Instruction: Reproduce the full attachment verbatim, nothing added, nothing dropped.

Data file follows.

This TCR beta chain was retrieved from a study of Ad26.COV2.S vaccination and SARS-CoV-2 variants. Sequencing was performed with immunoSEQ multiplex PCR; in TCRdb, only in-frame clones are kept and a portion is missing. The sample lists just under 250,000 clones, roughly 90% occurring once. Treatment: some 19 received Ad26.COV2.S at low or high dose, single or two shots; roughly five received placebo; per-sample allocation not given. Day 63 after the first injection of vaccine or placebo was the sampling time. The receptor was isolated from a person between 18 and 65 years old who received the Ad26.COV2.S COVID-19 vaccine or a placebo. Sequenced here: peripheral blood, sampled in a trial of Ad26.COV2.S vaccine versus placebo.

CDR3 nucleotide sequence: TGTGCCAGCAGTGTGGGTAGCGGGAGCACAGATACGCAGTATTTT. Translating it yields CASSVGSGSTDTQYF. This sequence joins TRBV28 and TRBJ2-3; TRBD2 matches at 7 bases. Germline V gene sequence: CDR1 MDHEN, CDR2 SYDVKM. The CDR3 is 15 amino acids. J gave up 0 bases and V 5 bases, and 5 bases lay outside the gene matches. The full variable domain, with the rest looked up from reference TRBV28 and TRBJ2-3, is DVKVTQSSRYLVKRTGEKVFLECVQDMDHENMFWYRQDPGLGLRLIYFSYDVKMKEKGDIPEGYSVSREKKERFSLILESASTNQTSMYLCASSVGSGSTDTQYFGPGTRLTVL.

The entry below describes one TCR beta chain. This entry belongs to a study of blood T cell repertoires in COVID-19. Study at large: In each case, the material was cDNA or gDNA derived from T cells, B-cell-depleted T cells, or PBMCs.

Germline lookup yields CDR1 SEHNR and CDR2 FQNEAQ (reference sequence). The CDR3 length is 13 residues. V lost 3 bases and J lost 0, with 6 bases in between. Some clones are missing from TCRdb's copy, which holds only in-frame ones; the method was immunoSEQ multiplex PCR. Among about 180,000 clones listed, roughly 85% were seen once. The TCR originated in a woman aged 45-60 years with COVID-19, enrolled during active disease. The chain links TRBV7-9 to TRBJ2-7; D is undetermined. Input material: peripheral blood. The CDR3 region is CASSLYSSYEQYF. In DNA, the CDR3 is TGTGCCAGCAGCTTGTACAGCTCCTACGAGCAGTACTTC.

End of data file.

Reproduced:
This TCR beta chain was retrieved from a study of Ad26.COV2.S vaccination and SARS-CoV-2 variants. Sequencing was performed with immunoSEQ multiplex PCR; in TCRdb, only in-frame clones are kept and a portion is missing. The sample lists just under 250,000 clones, roughly 90% occurring once. Treatment: some 19 received Ad26.COV2.S at low or high dose, single or two shots; roughly five received placebo; per-sample allocation not given. Day 63 after the first injection of vaccine or placebo was the sampling time. The receptor was isolated from a person between 18 and 65 years old who received the Ad26.COV2.S COVID-19 vaccine or a placebo. Sequenced here: peripheral blood, sampled in a trial of Ad26.COV2.S vaccine versus placebo.

CDR3 nucleotide sequence: TGTGCCAGCAGTGTGGGTAGCGGGAGCACAGATACGCAGTATTTT. Translating it yields CASSVGSGSTDTQYF. This sequence joins TRBV28 and TRBJ2-3; TRBD2 matches at 7 bases. Germline V gene sequence: CDR1 MDHEN, CDR2 SYDVKM. The CDR3 is 15 amino acids. J gave up 0 bases and V 5 bases, and 5 bases lay outside the gene matches. The full variable domain, with the rest looked up from reference TRBV28 and TRBJ2-3, is DVKVTQSSRYLVKRTGEKVFLECVQDMDHENMFWYRQDPGLGLRLIYFSYDVKMKEKGDIPEGYSVSREKKERFSLILESASTNQTSMYLCASSVGSGSTDTQYFGPGTRLTVL.

The entry below describes one TCR beta chain. This entry belongs to a study of blood T cell repertoires in COVID-19. Study at large: In each case, the material was cDNA or gDNA derived from T cells, B-cell-depleted T cells, or PBMCs.

Germline lookup yields CDR1 SEHNR and CDR2 FQNEAQ (reference sequence). The CDR3 length is 13 residues. V lost 3 bases and J lost 0, with 6 bases in between. Some clones are missing from TCRdb's copy, which holds only in-frame ones; the method was immunoSEQ multiplex PCR. Among about 180,000 clones listed, roughly 85% were seen once. The TCR originated in a woman aged 45-60 years with COVID-19, enrolled during active disease. The chain links TRBV7-9 to TRBJ2-7; D is undetermined. Input material: peripheral blood. The CDR3 region is CASSLYSSYEQYF. In DNA, the CDR3 is TGTGCCAGCAGCTTGTACAGCTCCTACGAGCAGTACTTC.